Vitamin C deficiency is associated with neck and back pain, and possibly headaches

Vitamin C deficiency appears to be more common in people with back pain, according to a study just published in the journal Pain by Canadian researchers. Vitamin C (ascorbic acid) is important for collagen formation and collagen is one of the main ingredients of ligaments, tendons, and bones. Recent studies have reported that vitamin C deficiency is common in the general population. The authors “hypothesized that lack of vitamin C contributes to poor collagen properties and back pain”. They used nationwide data from the U.S. National Health and Nutrition Examination Survey from 2003–2004. Information was available for 4,742 individuals older than 20. Low serum vitamin C levels were associated with one and a half times higher prevalence of neck pain and 1.3 times higher prevalence of low back pain, as well as low back pain with pain radiating to below the knee in the preceding three months. Deficiency was also associated with the self-described diagnosis of arthritis or rheumatism and related functional limitations. The authors concluded that the association between vitamin C deficiency and spinal pain warrants further investigation to determine the possible importance of vitamin C in the treatment of back pain patients.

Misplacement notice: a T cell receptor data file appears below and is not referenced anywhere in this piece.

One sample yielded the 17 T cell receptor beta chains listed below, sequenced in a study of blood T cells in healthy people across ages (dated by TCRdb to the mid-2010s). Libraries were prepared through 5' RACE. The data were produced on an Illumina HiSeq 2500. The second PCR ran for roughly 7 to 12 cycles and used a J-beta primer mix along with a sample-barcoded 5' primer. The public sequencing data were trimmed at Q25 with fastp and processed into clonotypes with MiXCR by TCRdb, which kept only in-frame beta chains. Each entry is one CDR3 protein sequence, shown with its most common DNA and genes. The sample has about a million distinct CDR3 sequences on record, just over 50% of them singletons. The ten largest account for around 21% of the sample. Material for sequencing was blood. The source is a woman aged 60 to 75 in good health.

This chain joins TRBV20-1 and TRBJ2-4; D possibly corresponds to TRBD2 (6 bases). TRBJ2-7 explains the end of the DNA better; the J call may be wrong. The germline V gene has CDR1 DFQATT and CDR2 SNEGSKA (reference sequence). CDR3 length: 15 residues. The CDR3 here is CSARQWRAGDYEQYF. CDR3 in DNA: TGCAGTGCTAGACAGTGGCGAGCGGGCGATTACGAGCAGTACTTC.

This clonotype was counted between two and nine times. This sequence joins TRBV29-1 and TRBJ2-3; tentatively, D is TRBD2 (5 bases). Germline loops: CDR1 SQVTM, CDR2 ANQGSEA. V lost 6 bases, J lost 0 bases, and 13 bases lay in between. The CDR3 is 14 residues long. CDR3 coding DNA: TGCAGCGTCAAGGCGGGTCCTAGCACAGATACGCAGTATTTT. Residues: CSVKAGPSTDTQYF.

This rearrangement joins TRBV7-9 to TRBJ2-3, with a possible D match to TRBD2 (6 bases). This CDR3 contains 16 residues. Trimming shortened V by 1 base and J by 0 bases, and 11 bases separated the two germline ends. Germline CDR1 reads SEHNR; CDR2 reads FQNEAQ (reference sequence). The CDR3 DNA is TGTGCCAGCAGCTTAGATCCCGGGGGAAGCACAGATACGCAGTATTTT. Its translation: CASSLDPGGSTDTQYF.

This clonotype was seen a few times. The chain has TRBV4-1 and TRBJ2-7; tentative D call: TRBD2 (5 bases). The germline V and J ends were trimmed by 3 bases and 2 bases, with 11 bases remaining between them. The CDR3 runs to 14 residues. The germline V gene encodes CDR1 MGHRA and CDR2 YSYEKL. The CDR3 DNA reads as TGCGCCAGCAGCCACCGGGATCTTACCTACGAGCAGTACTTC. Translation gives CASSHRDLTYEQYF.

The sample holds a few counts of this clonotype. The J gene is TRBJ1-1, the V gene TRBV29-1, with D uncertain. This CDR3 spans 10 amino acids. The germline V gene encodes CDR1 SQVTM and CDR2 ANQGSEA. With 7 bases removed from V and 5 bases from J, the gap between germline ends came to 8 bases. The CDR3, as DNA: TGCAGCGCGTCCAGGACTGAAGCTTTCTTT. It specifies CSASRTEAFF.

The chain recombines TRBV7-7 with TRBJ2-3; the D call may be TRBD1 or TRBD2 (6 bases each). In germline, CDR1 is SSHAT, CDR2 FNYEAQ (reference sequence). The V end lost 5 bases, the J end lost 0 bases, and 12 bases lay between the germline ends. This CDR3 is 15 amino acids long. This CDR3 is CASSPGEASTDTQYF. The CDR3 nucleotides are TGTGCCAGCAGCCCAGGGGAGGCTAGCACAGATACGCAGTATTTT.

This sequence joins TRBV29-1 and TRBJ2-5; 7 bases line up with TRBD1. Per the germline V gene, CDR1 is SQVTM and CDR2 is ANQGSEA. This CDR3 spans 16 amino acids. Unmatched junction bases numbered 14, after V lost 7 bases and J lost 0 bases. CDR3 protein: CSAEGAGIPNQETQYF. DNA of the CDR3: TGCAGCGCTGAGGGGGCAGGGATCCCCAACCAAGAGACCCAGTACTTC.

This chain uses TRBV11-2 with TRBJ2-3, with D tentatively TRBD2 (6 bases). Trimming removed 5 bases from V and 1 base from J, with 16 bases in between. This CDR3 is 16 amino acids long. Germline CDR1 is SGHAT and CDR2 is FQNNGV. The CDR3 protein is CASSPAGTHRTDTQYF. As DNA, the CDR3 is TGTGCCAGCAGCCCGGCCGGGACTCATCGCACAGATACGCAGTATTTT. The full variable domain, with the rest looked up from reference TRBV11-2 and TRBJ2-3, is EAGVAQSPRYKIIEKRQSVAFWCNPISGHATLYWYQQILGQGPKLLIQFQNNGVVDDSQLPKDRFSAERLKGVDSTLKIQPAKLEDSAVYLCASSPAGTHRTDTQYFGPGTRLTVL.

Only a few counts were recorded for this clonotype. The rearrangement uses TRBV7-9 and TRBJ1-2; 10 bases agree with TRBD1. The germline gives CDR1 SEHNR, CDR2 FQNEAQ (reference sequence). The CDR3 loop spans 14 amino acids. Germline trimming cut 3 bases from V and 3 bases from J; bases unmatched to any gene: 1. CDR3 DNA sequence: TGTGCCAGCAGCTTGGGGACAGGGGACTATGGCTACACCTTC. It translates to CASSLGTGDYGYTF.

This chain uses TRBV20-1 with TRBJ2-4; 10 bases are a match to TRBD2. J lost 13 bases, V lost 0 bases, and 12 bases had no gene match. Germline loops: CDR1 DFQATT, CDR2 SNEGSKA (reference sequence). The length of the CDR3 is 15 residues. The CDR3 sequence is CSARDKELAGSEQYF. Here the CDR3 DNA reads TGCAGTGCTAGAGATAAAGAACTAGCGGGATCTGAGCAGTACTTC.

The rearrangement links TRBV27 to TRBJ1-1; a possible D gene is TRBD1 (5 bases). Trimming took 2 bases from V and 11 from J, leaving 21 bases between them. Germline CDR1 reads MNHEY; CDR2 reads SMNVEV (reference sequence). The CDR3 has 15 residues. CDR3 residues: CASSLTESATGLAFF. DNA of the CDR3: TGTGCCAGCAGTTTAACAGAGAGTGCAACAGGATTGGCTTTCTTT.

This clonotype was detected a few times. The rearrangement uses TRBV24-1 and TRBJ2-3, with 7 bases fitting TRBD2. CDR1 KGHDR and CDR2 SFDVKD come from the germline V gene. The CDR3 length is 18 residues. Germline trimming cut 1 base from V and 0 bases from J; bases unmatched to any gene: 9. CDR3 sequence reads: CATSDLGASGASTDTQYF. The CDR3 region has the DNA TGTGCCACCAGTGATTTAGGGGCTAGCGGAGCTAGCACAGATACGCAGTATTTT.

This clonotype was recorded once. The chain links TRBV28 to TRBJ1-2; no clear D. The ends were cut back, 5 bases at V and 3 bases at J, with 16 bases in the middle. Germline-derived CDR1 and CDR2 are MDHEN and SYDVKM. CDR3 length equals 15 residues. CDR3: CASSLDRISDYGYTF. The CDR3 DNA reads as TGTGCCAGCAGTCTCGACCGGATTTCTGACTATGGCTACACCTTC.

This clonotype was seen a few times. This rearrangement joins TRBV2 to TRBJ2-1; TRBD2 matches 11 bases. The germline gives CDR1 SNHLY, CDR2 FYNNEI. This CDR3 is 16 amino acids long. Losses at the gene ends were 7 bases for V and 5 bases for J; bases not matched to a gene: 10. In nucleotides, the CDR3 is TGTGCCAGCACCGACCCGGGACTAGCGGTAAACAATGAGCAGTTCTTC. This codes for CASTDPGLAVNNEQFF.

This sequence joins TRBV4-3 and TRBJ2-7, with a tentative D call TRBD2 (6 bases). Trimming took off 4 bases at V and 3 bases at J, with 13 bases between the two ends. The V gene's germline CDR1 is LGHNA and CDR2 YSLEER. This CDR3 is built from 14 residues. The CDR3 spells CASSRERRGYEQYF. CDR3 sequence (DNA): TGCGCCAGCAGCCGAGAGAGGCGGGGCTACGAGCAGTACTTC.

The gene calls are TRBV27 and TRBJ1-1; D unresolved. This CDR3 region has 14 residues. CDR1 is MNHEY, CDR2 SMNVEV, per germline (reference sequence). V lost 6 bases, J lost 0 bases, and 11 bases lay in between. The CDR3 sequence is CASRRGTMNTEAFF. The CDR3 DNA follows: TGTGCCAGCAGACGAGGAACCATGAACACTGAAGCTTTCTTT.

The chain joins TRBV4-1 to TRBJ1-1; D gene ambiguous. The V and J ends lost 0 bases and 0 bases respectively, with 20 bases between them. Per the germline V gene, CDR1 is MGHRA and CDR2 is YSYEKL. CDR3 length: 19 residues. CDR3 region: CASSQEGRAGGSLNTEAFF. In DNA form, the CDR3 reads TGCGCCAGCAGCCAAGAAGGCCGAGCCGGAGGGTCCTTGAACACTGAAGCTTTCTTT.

Neck pain is very common in patients with migraine and tension-type headaches, so it is possible that vitamin C could also play a role in the treatment of headaches. My search revealed no studies looking at vitamin C levels in migraine sufferers. It may be worth checking vitamin C levels in those headache patients who do not respond to usual treatments and recommending supplementation to those who are deficient. However, even if I see good responses to vitamin C in my patients, these observations are not going provide true scientific evidence, even if hundreds of my patients report feeling better. This is because besides giving vitamin C, I would continue to recommend regular exercise, healthy diet, meditation, and other vitamins and minerals, all of which could be contributing to improvement. We need a large study to measure vitamin C levels in headache patients, and the deficient patients should be enrolled in a double-blind study to find out if vitamin C can improve different types of headaches.

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